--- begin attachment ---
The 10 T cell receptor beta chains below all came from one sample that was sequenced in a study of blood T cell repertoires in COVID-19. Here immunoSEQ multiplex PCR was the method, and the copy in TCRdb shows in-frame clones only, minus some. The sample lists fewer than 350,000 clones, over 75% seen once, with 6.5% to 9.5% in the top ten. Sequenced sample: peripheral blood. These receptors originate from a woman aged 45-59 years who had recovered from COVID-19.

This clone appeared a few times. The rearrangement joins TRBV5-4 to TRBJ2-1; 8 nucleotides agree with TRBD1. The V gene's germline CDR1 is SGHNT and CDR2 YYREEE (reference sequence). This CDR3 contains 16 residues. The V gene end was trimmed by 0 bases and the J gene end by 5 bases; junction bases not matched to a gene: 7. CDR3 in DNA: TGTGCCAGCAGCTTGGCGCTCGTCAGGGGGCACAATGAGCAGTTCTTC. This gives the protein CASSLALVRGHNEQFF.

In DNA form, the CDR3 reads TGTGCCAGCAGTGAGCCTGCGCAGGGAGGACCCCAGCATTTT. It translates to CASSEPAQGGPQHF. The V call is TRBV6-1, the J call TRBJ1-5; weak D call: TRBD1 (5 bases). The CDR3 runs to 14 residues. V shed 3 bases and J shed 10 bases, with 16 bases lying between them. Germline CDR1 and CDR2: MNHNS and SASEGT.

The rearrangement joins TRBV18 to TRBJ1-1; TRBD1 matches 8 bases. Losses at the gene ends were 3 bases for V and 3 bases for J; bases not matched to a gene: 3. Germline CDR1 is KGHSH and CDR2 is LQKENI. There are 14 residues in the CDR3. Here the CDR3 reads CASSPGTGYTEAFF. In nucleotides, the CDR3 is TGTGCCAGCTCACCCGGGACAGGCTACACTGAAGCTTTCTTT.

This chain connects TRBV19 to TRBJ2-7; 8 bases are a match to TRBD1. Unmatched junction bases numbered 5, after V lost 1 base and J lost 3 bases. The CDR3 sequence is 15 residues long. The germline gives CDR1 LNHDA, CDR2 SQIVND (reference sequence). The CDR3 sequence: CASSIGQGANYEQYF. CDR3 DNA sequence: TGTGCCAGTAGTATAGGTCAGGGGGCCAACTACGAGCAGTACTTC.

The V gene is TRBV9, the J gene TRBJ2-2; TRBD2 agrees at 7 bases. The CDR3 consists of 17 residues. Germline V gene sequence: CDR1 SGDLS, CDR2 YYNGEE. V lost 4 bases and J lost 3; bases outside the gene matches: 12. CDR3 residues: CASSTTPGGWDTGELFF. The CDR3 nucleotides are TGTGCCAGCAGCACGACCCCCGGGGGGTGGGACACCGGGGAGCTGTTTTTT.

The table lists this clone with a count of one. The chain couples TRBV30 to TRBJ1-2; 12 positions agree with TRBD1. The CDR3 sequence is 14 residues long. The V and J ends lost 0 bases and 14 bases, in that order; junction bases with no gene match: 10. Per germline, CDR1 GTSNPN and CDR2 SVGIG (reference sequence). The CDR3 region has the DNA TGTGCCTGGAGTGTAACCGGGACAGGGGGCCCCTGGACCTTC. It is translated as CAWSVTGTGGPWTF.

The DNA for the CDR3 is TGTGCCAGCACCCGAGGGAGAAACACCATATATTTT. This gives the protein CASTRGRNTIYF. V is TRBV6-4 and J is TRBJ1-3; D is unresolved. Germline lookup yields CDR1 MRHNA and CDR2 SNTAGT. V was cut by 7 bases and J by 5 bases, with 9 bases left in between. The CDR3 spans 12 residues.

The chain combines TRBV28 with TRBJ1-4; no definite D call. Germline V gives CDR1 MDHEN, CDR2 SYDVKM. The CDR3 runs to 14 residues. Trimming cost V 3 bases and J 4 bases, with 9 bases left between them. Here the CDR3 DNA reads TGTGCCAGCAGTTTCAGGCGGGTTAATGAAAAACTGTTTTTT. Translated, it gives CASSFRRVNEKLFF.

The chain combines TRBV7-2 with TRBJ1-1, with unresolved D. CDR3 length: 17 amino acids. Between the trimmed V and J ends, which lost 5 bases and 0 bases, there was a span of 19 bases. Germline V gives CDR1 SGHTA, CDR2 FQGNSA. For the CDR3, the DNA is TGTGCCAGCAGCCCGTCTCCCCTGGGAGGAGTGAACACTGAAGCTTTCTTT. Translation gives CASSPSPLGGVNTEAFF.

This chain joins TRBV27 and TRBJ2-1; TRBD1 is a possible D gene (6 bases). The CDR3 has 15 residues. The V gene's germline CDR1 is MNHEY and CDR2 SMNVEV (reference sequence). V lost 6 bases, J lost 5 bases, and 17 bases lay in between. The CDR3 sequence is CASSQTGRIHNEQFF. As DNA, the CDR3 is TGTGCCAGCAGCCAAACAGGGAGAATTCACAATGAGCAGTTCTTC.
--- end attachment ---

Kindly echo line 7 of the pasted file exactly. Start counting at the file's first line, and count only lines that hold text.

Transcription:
The table lists this clone with a count of one. The chain couples TRBV30 to TRBJ1-2; 12 positions agree with TRBD1. The CDR3 sequence is 14 residues long. The V and J ends lost 0 bases and 14 bases, in that order; junction bases with no gene match: 10. Per germline, CDR1 GTSNPN and CDR2 SVGIG (reference sequence). The CDR3 region has the DNA TGTGCCTGGAGTGTAACCGGGACAGGGGGCCCCTGGACCTTC. It is translated as CAWSVTGTGGPWTF.